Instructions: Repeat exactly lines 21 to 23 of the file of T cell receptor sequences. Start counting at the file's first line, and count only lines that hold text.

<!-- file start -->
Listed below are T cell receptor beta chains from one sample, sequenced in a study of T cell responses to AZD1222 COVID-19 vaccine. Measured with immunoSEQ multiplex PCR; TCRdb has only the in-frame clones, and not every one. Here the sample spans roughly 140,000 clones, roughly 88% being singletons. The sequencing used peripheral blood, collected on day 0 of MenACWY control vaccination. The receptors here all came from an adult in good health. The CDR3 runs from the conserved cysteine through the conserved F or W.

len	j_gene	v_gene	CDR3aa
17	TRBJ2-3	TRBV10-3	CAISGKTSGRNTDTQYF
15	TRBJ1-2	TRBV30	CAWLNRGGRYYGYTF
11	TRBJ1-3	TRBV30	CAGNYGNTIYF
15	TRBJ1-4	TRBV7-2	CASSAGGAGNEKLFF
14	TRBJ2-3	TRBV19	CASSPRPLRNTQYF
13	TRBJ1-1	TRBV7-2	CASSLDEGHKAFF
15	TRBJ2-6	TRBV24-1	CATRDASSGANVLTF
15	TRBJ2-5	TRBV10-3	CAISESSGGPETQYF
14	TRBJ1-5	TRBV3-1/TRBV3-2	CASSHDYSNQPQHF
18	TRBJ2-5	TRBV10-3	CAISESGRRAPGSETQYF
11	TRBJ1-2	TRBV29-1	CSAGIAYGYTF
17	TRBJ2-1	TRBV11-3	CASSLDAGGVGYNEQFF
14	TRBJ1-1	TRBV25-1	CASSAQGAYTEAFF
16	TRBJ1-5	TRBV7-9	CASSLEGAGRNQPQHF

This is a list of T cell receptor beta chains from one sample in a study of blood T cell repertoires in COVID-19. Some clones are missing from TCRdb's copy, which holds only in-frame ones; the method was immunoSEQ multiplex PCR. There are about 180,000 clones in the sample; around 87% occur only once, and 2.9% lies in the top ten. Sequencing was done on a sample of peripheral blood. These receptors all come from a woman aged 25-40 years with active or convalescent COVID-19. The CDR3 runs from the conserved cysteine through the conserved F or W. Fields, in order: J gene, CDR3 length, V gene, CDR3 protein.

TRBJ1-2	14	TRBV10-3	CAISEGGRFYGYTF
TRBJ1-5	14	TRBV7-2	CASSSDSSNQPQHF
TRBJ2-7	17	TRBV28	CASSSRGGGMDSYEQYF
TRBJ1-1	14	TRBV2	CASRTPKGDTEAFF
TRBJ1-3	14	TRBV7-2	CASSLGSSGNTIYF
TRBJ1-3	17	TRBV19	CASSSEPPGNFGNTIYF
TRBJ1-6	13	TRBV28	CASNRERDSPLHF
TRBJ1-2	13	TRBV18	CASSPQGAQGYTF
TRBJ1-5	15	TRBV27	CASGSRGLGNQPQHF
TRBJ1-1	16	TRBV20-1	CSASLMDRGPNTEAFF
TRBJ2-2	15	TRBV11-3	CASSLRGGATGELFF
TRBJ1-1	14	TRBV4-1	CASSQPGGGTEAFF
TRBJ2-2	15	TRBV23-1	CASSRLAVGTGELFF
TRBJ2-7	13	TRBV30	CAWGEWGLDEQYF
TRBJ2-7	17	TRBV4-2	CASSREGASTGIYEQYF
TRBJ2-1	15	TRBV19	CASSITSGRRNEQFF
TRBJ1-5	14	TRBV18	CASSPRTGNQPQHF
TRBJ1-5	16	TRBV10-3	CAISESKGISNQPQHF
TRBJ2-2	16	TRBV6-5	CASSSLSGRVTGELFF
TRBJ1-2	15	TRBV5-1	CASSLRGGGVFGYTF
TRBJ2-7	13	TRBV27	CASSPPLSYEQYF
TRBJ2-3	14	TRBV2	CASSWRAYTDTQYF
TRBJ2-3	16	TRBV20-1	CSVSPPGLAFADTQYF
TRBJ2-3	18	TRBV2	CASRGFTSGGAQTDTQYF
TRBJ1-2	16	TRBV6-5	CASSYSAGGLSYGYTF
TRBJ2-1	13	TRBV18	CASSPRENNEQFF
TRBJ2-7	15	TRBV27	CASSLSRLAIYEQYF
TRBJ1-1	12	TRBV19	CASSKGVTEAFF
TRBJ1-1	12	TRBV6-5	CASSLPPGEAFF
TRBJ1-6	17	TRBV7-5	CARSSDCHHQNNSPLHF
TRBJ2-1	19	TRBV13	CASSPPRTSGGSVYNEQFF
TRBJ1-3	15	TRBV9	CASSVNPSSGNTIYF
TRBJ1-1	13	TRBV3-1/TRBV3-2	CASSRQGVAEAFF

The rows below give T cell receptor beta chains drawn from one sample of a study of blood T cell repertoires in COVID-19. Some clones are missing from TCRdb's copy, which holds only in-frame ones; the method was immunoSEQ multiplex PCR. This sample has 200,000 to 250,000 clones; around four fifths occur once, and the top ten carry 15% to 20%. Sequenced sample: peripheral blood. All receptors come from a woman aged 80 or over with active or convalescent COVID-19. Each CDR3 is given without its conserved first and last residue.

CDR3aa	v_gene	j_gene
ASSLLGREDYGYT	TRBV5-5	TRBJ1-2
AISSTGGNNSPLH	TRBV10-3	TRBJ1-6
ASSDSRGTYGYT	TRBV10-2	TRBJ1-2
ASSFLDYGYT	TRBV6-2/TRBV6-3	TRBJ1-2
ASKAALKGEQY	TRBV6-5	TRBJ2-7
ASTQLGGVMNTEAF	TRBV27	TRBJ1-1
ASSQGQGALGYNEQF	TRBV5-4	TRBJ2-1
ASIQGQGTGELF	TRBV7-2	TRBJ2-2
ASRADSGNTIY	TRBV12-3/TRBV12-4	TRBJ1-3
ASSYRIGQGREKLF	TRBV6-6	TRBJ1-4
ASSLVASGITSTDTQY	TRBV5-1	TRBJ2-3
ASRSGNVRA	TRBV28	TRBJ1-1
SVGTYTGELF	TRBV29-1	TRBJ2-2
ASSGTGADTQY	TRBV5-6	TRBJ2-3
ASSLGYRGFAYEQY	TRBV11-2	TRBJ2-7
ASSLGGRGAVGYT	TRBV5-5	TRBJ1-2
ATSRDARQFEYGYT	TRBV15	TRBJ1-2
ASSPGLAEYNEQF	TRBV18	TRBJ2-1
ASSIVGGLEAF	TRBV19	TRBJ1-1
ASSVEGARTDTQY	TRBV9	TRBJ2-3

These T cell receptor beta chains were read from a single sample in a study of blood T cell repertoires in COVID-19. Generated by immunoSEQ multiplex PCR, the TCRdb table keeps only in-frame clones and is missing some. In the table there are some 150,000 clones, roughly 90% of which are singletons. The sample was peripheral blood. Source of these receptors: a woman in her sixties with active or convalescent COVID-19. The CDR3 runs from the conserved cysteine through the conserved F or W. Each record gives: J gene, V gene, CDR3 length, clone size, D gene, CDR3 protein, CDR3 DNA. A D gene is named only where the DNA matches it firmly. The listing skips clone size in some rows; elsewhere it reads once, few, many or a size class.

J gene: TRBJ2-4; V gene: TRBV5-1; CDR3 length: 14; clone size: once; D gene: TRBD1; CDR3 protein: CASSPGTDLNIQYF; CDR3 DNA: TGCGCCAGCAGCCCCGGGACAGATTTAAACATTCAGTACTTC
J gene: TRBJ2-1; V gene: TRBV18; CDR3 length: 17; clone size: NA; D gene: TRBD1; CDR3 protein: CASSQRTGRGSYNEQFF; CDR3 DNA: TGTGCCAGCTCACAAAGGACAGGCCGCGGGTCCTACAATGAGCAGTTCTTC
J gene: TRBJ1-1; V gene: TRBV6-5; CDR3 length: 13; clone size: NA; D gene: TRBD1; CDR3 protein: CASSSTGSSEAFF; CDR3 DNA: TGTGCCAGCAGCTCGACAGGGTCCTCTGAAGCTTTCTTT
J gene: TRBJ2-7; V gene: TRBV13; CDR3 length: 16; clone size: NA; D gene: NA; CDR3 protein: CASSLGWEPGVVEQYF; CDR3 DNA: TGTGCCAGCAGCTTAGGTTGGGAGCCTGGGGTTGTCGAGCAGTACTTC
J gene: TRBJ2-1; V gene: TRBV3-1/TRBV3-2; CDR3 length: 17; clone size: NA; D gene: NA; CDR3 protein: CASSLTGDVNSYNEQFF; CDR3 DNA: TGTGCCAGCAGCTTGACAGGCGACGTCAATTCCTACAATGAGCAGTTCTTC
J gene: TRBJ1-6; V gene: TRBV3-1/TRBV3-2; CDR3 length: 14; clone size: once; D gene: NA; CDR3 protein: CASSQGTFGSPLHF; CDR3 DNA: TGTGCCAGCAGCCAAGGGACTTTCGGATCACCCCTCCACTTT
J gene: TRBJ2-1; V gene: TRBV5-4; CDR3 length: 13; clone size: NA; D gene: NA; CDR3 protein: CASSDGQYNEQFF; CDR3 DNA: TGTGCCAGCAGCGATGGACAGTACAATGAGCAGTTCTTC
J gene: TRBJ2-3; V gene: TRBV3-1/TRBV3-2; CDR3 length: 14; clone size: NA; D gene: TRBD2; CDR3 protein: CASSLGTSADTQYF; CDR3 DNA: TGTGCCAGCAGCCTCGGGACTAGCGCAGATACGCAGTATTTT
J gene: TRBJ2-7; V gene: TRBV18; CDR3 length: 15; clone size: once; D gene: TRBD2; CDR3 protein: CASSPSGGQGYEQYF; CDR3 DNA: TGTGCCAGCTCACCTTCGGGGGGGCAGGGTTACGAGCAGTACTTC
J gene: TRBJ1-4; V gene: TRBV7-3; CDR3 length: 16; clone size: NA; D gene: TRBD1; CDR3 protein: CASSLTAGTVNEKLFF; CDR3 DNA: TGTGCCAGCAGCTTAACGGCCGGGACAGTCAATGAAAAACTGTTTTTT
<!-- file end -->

TRBJ1-1	14	TRBV2	CASRTPKGDTEAFF
TRBJ1-3	14	TRBV7-2	CASSLGSSGNTIYF
TRBJ1-3	17	TRBV19	CASSSEPPGNFGNTIYF